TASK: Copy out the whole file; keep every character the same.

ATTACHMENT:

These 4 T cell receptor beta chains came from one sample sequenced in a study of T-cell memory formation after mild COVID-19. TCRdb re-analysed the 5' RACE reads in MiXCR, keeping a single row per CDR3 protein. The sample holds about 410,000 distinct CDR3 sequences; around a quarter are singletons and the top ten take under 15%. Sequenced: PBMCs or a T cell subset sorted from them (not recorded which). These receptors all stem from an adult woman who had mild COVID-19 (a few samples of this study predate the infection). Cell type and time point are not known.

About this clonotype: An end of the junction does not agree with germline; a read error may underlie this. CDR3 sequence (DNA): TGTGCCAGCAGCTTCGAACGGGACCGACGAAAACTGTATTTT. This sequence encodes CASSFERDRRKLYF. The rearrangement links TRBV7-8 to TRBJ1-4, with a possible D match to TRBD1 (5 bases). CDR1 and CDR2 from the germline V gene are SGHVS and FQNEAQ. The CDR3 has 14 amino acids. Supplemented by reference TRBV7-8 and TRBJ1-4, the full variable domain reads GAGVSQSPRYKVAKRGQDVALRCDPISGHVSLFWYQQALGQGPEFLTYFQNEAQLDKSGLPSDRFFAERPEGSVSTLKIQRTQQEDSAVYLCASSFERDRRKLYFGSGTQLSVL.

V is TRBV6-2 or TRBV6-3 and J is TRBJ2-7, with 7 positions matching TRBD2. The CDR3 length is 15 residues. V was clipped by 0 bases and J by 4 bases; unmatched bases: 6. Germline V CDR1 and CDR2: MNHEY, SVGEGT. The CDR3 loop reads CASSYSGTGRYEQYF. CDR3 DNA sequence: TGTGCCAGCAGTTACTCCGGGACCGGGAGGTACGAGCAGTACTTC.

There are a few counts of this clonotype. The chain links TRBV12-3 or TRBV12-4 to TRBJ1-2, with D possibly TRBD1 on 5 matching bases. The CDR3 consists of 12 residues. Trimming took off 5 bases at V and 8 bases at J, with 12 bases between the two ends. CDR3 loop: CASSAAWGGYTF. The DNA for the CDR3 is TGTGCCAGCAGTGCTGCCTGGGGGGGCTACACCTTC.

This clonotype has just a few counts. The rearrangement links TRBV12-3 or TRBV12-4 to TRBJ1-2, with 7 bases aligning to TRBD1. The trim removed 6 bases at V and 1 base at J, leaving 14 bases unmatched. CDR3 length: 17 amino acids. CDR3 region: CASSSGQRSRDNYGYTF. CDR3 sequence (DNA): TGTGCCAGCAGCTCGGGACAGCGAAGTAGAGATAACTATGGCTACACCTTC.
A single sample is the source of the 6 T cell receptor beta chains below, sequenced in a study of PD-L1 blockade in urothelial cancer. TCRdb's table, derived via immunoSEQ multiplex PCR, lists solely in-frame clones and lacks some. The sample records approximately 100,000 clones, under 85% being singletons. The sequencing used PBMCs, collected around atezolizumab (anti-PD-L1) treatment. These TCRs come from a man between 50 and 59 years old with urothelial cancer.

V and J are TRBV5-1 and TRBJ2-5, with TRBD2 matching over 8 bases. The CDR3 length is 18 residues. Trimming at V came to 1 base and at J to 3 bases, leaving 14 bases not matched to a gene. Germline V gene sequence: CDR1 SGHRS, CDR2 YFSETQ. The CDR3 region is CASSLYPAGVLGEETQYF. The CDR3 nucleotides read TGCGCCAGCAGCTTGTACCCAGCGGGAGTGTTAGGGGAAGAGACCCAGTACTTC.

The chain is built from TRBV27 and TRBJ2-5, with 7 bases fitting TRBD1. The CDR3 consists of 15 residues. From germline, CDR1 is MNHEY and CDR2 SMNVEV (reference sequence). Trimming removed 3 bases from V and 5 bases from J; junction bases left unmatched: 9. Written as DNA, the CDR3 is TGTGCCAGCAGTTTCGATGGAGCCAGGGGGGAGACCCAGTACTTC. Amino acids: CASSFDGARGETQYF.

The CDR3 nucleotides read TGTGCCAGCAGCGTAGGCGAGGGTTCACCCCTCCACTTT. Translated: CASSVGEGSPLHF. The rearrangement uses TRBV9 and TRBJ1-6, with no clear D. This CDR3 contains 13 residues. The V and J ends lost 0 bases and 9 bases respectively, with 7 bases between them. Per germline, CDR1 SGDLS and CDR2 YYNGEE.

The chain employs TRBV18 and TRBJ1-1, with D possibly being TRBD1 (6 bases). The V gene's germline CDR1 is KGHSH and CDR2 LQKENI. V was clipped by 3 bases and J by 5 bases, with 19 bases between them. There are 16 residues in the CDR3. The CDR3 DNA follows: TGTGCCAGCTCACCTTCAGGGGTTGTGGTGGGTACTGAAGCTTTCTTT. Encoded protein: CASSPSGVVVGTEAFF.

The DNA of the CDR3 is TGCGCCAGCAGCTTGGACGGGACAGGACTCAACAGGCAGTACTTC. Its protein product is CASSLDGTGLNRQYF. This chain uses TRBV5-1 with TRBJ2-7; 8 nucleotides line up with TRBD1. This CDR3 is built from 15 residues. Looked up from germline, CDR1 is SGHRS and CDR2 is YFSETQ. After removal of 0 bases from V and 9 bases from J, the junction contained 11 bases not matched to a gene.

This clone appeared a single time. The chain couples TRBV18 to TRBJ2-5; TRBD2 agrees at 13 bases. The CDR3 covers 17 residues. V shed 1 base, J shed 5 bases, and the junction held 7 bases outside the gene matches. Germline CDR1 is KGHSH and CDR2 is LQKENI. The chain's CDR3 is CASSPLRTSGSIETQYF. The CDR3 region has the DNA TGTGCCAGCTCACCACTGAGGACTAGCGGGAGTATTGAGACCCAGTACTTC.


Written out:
These 4 T cell receptor beta chains came from one sample sequenced in a study of T-cell memory formation after mild COVID-19. TCRdb re-analysed the 5' RACE reads in MiXCR, keeping a single row per CDR3 protein. The sample holds about 410,000 distinct CDR3 sequences; around a quarter are singletons and the top ten take under 15%. Sequenced: PBMCs or a T cell subset sorted from them (not recorded which). These receptors all stem from an adult woman who had mild COVID-19 (a few samples of this study predate the infection). Cell type and time point are not known.

About this clonotype: An end of the junction does not agree with germline; a read error may underlie this. CDR3 sequence (DNA): TGTGCCAGCAGCTTCGAACGGGACCGACGAAAACTGTATTTT. This sequence encodes CASSFERDRRKLYF. The rearrangement links TRBV7-8 to TRBJ1-4, with a possible D match to TRBD1 (5 bases). CDR1 and CDR2 from the germline V gene are SGHVS and FQNEAQ. The CDR3 has 14 amino acids. Supplemented by reference TRBV7-8 and TRBJ1-4, the full variable domain reads GAGVSQSPRYKVAKRGQDVALRCDPISGHVSLFWYQQALGQGPEFLTYFQNEAQLDKSGLPSDRFFAERPEGSVSTLKIQRTQQEDSAVYLCASSFERDRRKLYFGSGTQLSVL.

V is TRBV6-2 or TRBV6-3 and J is TRBJ2-7, with 7 positions matching TRBD2. The CDR3 length is 15 residues. V was clipped by 0 bases and J by 4 bases; unmatched bases: 6. Germline V CDR1 and CDR2: MNHEY, SVGEGT. The CDR3 loop reads CASSYSGTGRYEQYF. CDR3 DNA sequence: TGTGCCAGCAGTTACTCCGGGACCGGGAGGTACGAGCAGTACTTC.

There are a few counts of this clonotype. The chain links TRBV12-3 or TRBV12-4 to TRBJ1-2, with D possibly TRBD1 on 5 matching bases. The CDR3 consists of 12 residues. Trimming took off 5 bases at V and 8 bases at J, with 12 bases between the two ends. CDR3 loop: CASSAAWGGYTF. The DNA for the CDR3 is TGTGCCAGCAGTGCTGCCTGGGGGGGCTACACCTTC.

This clonotype has just a few counts. The rearrangement links TRBV12-3 or TRBV12-4 to TRBJ1-2, with 7 bases aligning to TRBD1. The trim removed 6 bases at V and 1 base at J, leaving 14 bases unmatched. CDR3 length: 17 amino acids. CDR3 region: CASSSGQRSRDNYGYTF. CDR3 sequence (DNA): TGTGCCAGCAGCTCGGGACAGCGAAGTAGAGATAACTATGGCTACACCTTC.
A single sample is the source of the 6 T cell receptor beta chains below, sequenced in a study of PD-L1 blockade in urothelial cancer. TCRdb's table, derived via immunoSEQ multiplex PCR, lists solely in-frame clones and lacks some. The sample records approximately 100,000 clones, under 85% being singletons. The sequencing used PBMCs, collected around atezolizumab (anti-PD-L1) treatment. These TCRs come from a man between 50 and 59 years old with urothelial cancer.

V and J are TRBV5-1 and TRBJ2-5, with TRBD2 matching over 8 bases. The CDR3 length is 18 residues. Trimming at V came to 1 base and at J to 3 bases, leaving 14 bases not matched to a gene. Germline V gene sequence: CDR1 SGHRS, CDR2 YFSETQ. The CDR3 region is CASSLYPAGVLGEETQYF. The CDR3 nucleotides read TGCGCCAGCAGCTTGTACCCAGCGGGAGTGTTAGGGGAAGAGACCCAGTACTTC.

The chain is built from TRBV27 and TRBJ2-5, with 7 bases fitting TRBD1. The CDR3 consists of 15 residues. From germline, CDR1 is MNHEY and CDR2 SMNVEV (reference sequence). Trimming removed 3 bases from V and 5 bases from J; junction bases left unmatched: 9. Written as DNA, the CDR3 is TGTGCCAGCAGTTTCGATGGAGCCAGGGGGGAGACCCAGTACTTC. Amino acids: CASSFDGARGETQYF.

The CDR3 nucleotides read TGTGCCAGCAGCGTAGGCGAGGGTTCACCCCTCCACTTT. Translated: CASSVGEGSPLHF. The rearrangement uses TRBV9 and TRBJ1-6, with no clear D. This CDR3 contains 13 residues. The V and J ends lost 0 bases and 9 bases respectively, with 7 bases between them. Per germline, CDR1 SGDLS and CDR2 YYNGEE.

The chain employs TRBV18 and TRBJ1-1, with D possibly being TRBD1 (6 bases). The V gene's germline CDR1 is KGHSH and CDR2 LQKENI. V was clipped by 3 bases and J by 5 bases, with 19 bases between them. There are 16 residues in the CDR3. The CDR3 DNA follows: TGTGCCAGCTCACCTTCAGGGGTTGTGGTGGGTACTGAAGCTTTCTTT. Encoded protein: CASSPSGVVVGTEAFF.

The DNA of the CDR3 is TGCGCCAGCAGCTTGGACGGGACAGGACTCAACAGGCAGTACTTC. Its protein product is CASSLDGTGLNRQYF. This chain uses TRBV5-1 with TRBJ2-7; 8 nucleotides line up with TRBD1. This CDR3 is built from 15 residues. Looked up from germline, CDR1 is SGHRS and CDR2 is YFSETQ. After removal of 0 bases from V and 9 bases from J, the junction contained 11 bases not matched to a gene.

This clone appeared a single time. The chain couples TRBV18 to TRBJ2-5; TRBD2 agrees at 13 bases. The CDR3 covers 17 residues. V shed 1 base, J shed 5 bases, and the junction held 7 bases outside the gene matches. Germline CDR1 is KGHSH and CDR2 is LQKENI. The chain's CDR3 is CASSPLRTSGSIETQYF. The CDR3 region has the DNA TGTGCCAGCTCACCACTGAGGACTAGCGGGAGTATTGAGACCCAGTACTTC.